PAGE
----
10 Things Someone Can Expect To Learn In the First Year Living In NYC

20130208-023409.jpg On Tuesday, I celebrated one year of living in New York with my two dearest New York friends in the comfort of my Manhattan apartment. Moving to New York City was such a great decision that I decided to honor February 7th, the day I moved to New York, the same way as I do New Year’s. It just so happens that my one friend moved here on the same exact day, so this gives the day added meaning. I couldn’t imagine my New York life without these two friends, so it was only fitting that they came over for dinner. Seasoned New Yorker brought over his cheese biscuits and Fellow Newbie brought this amazing list written on loose leaf paper entitled, “What Someone Can Expect to Learn in the First Year Living in NYC.” Without further adieu, here are 10 things someone can expect to learn in first year living in New York, as told by Fellow Newbie:

train10. The most disgusting things in the whole word can be found on the trains of the NYC subway system.

9. It is inevitable that within your first NYC year you will scream, not yell, not talk loudly, but scream profanities such as “F*ck you!” and “You’re an a**hole!” to a taxi driver.

8. You will realize that hell actually does exist on Earth and it is located on 3rd Avenue between 76th and 77th streets.

7. It is a guarantee that on a day you are walking the city streets with a slight smile on your face, appreciating its greatness, feeling a sense of accomplishment and pride that you actually live here in the amazing city of New York, a semi-truck, cab, or local driver will honk their horn with such a loud prolonged persistence that you will contemplate murdering them.

Times Square6. By the end of your first year, if not by the end of your first month in NYC, the mere thought of having to go anywhere near Times Square makes you want to kill yourself.

5. You will learn that the appropriate and only acceptable attire for women of the Upper East Side is as follows: yoga pants, oversized sweatshirt and/or t-shirt that droops exposing shoulder, unbrushed bed head looking ponytail, aviator sunglasses, a stroller, a coffee, a nanny, and a fake, half-assed man-eating grin that screams, “I’m a rigid c***.”

4. It will become apparent that those women who trudge around the city in heels are nothing more than mere masochists. You will learn that flats are not only appropriate but less of a health hazard. Wearing heels, you are destined to fall on your ass if you hit the wrong pothole, step on a grate, or get shoved by a fellow passerby.

3. The phrase, “Ugh, I need a drink!” will be spoken daily, often before 11 am.

2. You will being to truly contemplate if you can be in a relationship with a gay man. The only men in the city are homosexual and you will inevitably find yourself lusting after one, mentally envisioning your life together regardless of your lack of desired gender.

1. The desire to shoulder check, shove, or hit people with your bag will become an ever-growing rage as people enter and exit the subway.

More importantly, in our first year, hopefully you have the luck to land a truly amazing friendship. One that can withstand the trials and tribulations of the city that will bring you up when you are down, that will laugh with you until you cry and one that will always remind you are not alone in this big city, that will walk or run through this adventure with you, never letting you feel defeated.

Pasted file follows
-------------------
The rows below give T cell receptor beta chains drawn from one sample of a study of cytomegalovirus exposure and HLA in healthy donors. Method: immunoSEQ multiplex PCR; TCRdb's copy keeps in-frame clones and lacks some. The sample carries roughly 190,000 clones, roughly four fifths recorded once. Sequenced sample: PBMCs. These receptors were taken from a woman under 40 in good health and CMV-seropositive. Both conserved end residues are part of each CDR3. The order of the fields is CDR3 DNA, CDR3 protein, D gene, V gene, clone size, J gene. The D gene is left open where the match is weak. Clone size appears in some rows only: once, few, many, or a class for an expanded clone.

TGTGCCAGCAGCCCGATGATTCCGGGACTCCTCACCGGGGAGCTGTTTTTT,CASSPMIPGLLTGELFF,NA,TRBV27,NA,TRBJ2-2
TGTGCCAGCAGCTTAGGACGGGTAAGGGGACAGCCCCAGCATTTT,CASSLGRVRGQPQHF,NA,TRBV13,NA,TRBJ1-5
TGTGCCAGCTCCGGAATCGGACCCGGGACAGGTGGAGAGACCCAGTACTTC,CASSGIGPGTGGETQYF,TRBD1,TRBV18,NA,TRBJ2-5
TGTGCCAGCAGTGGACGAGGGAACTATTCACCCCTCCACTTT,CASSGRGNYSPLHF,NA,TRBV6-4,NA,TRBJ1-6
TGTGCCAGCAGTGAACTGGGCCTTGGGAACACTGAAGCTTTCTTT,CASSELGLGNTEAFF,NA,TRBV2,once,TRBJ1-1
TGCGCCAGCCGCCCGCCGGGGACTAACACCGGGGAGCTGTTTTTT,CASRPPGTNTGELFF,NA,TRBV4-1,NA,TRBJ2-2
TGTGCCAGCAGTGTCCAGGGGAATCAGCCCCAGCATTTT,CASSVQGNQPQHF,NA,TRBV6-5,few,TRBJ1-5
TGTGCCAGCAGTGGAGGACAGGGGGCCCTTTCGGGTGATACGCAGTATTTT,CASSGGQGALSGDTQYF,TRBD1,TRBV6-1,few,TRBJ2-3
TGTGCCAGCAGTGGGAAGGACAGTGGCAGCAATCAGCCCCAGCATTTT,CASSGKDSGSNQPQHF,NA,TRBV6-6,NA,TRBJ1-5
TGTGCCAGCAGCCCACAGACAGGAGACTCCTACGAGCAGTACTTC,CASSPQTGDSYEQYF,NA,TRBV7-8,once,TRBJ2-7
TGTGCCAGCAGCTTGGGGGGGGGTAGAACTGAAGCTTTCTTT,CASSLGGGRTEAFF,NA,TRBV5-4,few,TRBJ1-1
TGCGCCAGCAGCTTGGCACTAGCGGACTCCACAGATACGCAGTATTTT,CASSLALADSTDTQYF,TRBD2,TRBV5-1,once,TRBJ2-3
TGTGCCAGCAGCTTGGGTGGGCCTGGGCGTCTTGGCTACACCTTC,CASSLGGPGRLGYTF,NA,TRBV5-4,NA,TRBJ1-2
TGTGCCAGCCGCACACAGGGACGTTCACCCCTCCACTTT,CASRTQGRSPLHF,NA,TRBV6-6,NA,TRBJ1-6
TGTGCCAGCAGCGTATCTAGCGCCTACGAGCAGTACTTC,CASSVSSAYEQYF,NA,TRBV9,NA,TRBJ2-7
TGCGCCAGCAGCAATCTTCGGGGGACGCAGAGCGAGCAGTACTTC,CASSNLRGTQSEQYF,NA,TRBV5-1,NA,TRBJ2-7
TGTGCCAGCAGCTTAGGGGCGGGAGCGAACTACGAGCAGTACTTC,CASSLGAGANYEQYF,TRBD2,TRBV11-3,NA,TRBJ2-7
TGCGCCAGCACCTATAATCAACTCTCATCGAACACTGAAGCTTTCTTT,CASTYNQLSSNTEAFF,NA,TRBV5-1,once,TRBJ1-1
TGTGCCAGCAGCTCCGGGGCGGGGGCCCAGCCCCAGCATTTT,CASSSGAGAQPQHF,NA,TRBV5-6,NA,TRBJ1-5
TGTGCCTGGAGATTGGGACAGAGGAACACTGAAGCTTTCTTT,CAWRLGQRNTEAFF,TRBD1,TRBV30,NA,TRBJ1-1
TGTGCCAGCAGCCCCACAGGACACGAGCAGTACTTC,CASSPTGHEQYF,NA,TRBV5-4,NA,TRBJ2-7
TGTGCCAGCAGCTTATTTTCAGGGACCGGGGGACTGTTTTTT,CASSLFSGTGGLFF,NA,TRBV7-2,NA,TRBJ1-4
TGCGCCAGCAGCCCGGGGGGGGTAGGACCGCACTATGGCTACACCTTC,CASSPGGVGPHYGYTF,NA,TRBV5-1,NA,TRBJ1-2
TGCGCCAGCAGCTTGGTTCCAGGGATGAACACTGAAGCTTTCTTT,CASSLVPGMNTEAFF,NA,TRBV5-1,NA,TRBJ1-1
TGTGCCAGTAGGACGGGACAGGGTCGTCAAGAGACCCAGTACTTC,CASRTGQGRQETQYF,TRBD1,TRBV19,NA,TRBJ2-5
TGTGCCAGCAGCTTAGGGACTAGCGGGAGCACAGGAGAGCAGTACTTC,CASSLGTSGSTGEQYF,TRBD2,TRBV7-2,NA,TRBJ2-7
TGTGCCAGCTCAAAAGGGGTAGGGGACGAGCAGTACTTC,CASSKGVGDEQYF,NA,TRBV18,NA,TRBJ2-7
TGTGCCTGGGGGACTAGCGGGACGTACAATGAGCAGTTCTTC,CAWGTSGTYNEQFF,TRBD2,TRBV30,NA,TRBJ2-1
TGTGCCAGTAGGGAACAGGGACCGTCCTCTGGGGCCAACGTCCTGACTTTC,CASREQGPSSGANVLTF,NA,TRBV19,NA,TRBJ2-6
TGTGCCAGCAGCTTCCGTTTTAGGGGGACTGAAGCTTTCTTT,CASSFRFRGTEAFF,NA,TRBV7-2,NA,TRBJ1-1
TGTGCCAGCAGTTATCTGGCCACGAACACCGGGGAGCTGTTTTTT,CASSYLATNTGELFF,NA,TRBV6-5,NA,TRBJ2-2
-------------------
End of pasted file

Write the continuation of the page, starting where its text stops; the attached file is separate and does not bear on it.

Hopefully you find a Sonja.


Kill Them With Kindness

“Manners are the happy ways of doing things; each one a stroke of genius or of love, now repeated and hardened into usage. They form at least a rich varnish with which the routine of life is washed, and its details adorned.” – Ralph Waldo Emerson

I’ve always been a huge proponent of good manners because I find that politeness comes easy for me. Why wouldn’t I be anything but cordial to my fellow human beings? It just doesn’t make sense to me. Now that I live in a city that isn’t known for its outward friendliness, I realize that there are several things that I took for granted in the friendly Midwest. Here are some of the things I took for granted:

  • People saying “excuse me” after they accidentally step on your foot.
  • Sales people who look you in the eye, smile, and say, “Thank you for shopping at the Gap. Did anyone help you today?”
  • Being greeted with a warm smile when entering a store.
  • Sales people who look you in the eye in general when helping you make a transaction.
  • Strangers on the street who smile and say hello.
  • Any level of customer service at Starbucks.
  • The “no, after you” mentality when getting on public transportation.

While outward friendliness isn’t always a strong suit of every person I’ve met on the streets of New York, I do believe that everyone is inherently friendly. Some people just don’t choose to show their friendly side. That’s why I kill everyone with kindness. I find that outward friendliness often brings out the friendliness in the other person. If it does not, than I know that the other person is truly made of stone, thus undeserving of my attention and affections. But even with these outwardly grumpy people, such as the checker at the grocery store who never makes eye contact when scanning my food items, I still can’t help but offer a smile and a “have a wonderful day.” No use in stooping to their level.

Even on the subway, when shoved into the car like sardines, I try to show a little politeness by always reaching for the highest point on the pole to make room for those who aren’t as tall as I am and need something to hold on to as the subway lurches forward. I even say “excuse me” as I push my way through the door.

I find that the majority of people are actually nice and respond well to politeness. You just have a dig a little deeper to find it in some people.